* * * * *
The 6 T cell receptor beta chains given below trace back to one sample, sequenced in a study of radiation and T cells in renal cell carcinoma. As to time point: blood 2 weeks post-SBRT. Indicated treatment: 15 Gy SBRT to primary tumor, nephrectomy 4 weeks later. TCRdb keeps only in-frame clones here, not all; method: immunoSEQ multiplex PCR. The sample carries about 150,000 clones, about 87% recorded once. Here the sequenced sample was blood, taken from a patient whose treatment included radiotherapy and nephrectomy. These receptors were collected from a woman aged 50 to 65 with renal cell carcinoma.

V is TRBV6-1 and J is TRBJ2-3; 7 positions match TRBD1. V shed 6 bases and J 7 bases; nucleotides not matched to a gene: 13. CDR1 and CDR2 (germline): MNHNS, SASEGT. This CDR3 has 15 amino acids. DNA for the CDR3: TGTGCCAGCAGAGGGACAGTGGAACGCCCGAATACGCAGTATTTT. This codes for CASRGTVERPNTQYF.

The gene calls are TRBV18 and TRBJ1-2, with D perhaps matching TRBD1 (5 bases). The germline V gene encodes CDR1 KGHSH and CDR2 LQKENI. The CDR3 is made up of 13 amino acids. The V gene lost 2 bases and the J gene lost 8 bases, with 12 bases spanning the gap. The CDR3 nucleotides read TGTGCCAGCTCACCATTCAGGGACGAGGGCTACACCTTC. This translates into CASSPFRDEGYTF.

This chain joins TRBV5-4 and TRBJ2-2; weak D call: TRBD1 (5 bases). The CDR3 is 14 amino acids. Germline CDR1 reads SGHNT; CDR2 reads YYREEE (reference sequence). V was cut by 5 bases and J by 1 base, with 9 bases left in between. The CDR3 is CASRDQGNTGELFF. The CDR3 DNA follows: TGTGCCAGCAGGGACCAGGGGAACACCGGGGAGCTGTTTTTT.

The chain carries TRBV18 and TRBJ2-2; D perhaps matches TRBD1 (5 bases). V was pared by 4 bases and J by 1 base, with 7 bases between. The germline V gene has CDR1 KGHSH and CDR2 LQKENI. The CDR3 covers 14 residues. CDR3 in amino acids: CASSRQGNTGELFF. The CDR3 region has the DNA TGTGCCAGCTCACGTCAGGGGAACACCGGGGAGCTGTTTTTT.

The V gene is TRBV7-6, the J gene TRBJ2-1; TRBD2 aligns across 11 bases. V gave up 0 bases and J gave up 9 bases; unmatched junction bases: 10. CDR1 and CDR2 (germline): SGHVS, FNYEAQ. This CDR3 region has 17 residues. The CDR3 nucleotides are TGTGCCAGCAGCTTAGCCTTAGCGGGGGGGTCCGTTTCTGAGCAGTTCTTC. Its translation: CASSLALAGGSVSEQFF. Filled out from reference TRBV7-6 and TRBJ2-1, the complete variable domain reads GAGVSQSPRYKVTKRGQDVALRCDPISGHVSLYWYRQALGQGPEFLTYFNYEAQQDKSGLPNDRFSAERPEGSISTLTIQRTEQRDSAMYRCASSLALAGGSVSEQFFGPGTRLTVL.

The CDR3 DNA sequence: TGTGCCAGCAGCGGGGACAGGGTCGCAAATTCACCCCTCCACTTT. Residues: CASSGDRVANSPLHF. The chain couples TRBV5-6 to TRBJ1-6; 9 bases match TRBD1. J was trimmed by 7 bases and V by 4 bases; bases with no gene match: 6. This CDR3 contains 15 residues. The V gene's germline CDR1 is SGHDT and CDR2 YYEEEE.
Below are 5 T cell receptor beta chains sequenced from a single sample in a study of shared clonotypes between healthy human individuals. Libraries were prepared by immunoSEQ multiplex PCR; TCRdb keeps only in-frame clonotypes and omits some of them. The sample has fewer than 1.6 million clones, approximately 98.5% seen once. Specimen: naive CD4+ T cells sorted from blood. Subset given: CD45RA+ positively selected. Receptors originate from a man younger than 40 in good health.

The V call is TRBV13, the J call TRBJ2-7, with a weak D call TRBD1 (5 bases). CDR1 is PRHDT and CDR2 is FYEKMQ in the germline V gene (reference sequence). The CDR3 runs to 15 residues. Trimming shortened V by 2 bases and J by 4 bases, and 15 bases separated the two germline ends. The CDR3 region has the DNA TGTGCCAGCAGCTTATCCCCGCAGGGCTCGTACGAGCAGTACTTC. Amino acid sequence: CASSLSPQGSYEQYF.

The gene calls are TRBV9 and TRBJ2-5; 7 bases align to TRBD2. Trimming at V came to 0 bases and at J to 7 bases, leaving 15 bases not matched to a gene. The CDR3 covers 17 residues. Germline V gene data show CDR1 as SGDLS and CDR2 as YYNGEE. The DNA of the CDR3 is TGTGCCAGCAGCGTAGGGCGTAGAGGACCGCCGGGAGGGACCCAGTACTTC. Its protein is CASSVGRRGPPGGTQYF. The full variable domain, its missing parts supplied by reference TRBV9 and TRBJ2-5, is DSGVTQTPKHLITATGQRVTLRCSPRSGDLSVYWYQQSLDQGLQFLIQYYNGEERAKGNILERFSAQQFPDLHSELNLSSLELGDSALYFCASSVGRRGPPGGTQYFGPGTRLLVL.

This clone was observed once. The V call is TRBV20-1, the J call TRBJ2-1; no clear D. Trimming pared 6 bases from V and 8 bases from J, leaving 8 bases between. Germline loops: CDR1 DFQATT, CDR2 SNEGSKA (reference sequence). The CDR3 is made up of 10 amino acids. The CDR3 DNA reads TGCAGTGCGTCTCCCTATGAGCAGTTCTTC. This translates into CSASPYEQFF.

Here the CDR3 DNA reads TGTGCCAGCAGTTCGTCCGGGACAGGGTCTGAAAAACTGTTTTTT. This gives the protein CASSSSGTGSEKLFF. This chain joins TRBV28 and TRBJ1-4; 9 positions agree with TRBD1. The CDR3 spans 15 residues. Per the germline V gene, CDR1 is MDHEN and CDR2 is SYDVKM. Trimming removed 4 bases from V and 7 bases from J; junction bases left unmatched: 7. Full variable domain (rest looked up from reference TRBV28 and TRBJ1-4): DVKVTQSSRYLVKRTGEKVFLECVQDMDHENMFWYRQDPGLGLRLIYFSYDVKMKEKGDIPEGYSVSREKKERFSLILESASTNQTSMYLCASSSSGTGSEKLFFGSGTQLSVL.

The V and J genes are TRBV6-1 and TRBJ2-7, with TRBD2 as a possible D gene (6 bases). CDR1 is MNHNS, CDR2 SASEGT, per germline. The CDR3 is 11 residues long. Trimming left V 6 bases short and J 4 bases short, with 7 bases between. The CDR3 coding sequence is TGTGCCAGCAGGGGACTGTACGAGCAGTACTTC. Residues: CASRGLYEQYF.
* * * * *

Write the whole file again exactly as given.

The 6 T cell receptor beta chains given below trace back to one sample, sequenced in a study of radiation and T cells in renal cell carcinoma. As to time point: blood 2 weeks post-SBRT. Indicated treatment: 15 Gy SBRT to primary tumor, nephrectomy 4 weeks later. TCRdb keeps only in-frame clones here, not all; method: immunoSEQ multiplex PCR. The sample carries about 150,000 clones, about 87% recorded once. Here the sequenced sample was blood, taken from a patient whose treatment included radiotherapy and nephrectomy. These receptors were collected from a woman aged 50 to 65 with renal cell carcinoma.

V is TRBV6-1 and J is TRBJ2-3; 7 positions match TRBD1. V shed 6 bases and J 7 bases; nucleotides not matched to a gene: 13. CDR1 and CDR2 (germline): MNHNS, SASEGT. This CDR3 has 15 amino acids. DNA for the CDR3: TGTGCCAGCAGAGGGACAGTGGAACGCCCGAATACGCAGTATTTT. This codes for CASRGTVERPNTQYF.

The gene calls are TRBV18 and TRBJ1-2, with D perhaps matching TRBD1 (5 bases). The germline V gene encodes CDR1 KGHSH and CDR2 LQKENI. The CDR3 is made up of 13 amino acids. The V gene lost 2 bases and the J gene lost 8 bases, with 12 bases spanning the gap. The CDR3 nucleotides read TGTGCCAGCTCACCATTCAGGGACGAGGGCTACACCTTC. This translates into CASSPFRDEGYTF.

This chain joins TRBV5-4 and TRBJ2-2; weak D call: TRBD1 (5 bases). The CDR3 is 14 amino acids. Germline CDR1 reads SGHNT; CDR2 reads YYREEE (reference sequence). V was cut by 5 bases and J by 1 base, with 9 bases left in between. The CDR3 is CASRDQGNTGELFF. The CDR3 DNA follows: TGTGCCAGCAGGGACCAGGGGAACACCGGGGAGCTGTTTTTT.

The chain carries TRBV18 and TRBJ2-2; D perhaps matches TRBD1 (5 bases). V was pared by 4 bases and J by 1 base, with 7 bases between. The germline V gene has CDR1 KGHSH and CDR2 LQKENI. The CDR3 covers 14 residues. CDR3 in amino acids: CASSRQGNTGELFF. The CDR3 region has the DNA TGTGCCAGCTCACGTCAGGGGAACACCGGGGAGCTGTTTTTT.

The V gene is TRBV7-6, the J gene TRBJ2-1; TRBD2 aligns across 11 bases. V gave up 0 bases and J gave up 9 bases; unmatched junction bases: 10. CDR1 and CDR2 (germline): SGHVS, FNYEAQ. This CDR3 region has 17 residues. The CDR3 nucleotides are TGTGCCAGCAGCTTAGCCTTAGCGGGGGGGTCCGTTTCTGAGCAGTTCTTC. Its translation: CASSLALAGGSVSEQFF. Filled out from reference TRBV7-6 and TRBJ2-1, the complete variable domain reads GAGVSQSPRYKVTKRGQDVALRCDPISGHVSLYWYRQALGQGPEFLTYFNYEAQQDKSGLPNDRFSAERPEGSISTLTIQRTEQRDSAMYRCASSLALAGGSVSEQFFGPGTRLTVL.

The CDR3 DNA sequence: TGTGCCAGCAGCGGGGACAGGGTCGCAAATTCACCCCTCCACTTT. Residues: CASSGDRVANSPLHF. The chain couples TRBV5-6 to TRBJ1-6; 9 bases match TRBD1. J was trimmed by 7 bases and V by 4 bases; bases with no gene match: 6. This CDR3 contains 15 residues. The V gene's germline CDR1 is SGHDT and CDR2 YYEEEE.
Below are 5 T cell receptor beta chains sequenced from a single sample in a study of shared clonotypes between healthy human individuals. Libraries were prepared by immunoSEQ multiplex PCR; TCRdb keeps only in-frame clonotypes and omits some of them. The sample has fewer than 1.6 million clones, approximately 98.5% seen once. Specimen: naive CD4+ T cells sorted from blood. Subset given: CD45RA+ positively selected. Receptors originate from a man younger than 40 in good health.

The V call is TRBV13, the J call TRBJ2-7, with a weak D call TRBD1 (5 bases). CDR1 is PRHDT and CDR2 is FYEKMQ in the germline V gene (reference sequence). The CDR3 runs to 15 residues. Trimming shortened V by 2 bases and J by 4 bases, and 15 bases separated the two germline ends. The CDR3 region has the DNA TGTGCCAGCAGCTTATCCCCGCAGGGCTCGTACGAGCAGTACTTC. Amino acid sequence: CASSLSPQGSYEQYF.

The gene calls are TRBV9 and TRBJ2-5; 7 bases align to TRBD2. Trimming at V came to 0 bases and at J to 7 bases, leaving 15 bases not matched to a gene. The CDR3 covers 17 residues. Germline V gene data show CDR1 as SGDLS and CDR2 as YYNGEE. The DNA of the CDR3 is TGTGCCAGCAGCGTAGGGCGTAGAGGACCGCCGGGAGGGACCCAGTACTTC. Its protein is CASSVGRRGPPGGTQYF. The full variable domain, its missing parts supplied by reference TRBV9 and TRBJ2-5, is DSGVTQTPKHLITATGQRVTLRCSPRSGDLSVYWYQQSLDQGLQFLIQYYNGEERAKGNILERFSAQQFPDLHSELNLSSLELGDSALYFCASSVGRRGPPGGTQYFGPGTRLLVL.

This clone was observed once. The V call is TRBV20-1, the J call TRBJ2-1; no clear D. Trimming pared 6 bases from V and 8 bases from J, leaving 8 bases between. Germline loops: CDR1 DFQATT, CDR2 SNEGSKA (reference sequence). The CDR3 is made up of 10 amino acids. The CDR3 DNA reads TGCAGTGCGTCTCCCTATGAGCAGTTCTTC. This translates into CSASPYEQFF.

Here the CDR3 DNA reads TGTGCCAGCAGTTCGTCCGGGACAGGGTCTGAAAAACTGTTTTTT. This gives the protein CASSSSGTGSEKLFF. This chain joins TRBV28 and TRBJ1-4; 9 positions agree with TRBD1. The CDR3 spans 15 residues. Per the germline V gene, CDR1 is MDHEN and CDR2 is SYDVKM. Trimming removed 4 bases from V and 7 bases from J; junction bases left unmatched: 7. Full variable domain (rest looked up from reference TRBV28 and TRBJ1-4): DVKVTQSSRYLVKRTGEKVFLECVQDMDHENMFWYRQDPGLGLRLIYFSYDVKMKEKGDIPEGYSVSREKKERFSLILESASTNQTSMYLCASSSSGTGSEKLFFGSGTQLSVL.

The V and J genes are TRBV6-1 and TRBJ2-7, with TRBD2 as a possible D gene (6 bases). CDR1 is MNHNS, CDR2 SASEGT, per germline. The CDR3 is 11 residues long. Trimming left V 6 bases short and J 4 bases short, with 7 bases between. The CDR3 coding sequence is TGTGCCAGCAGGGGACTGTACGAGCAGTACTTC. Residues: CASRGLYEQYF.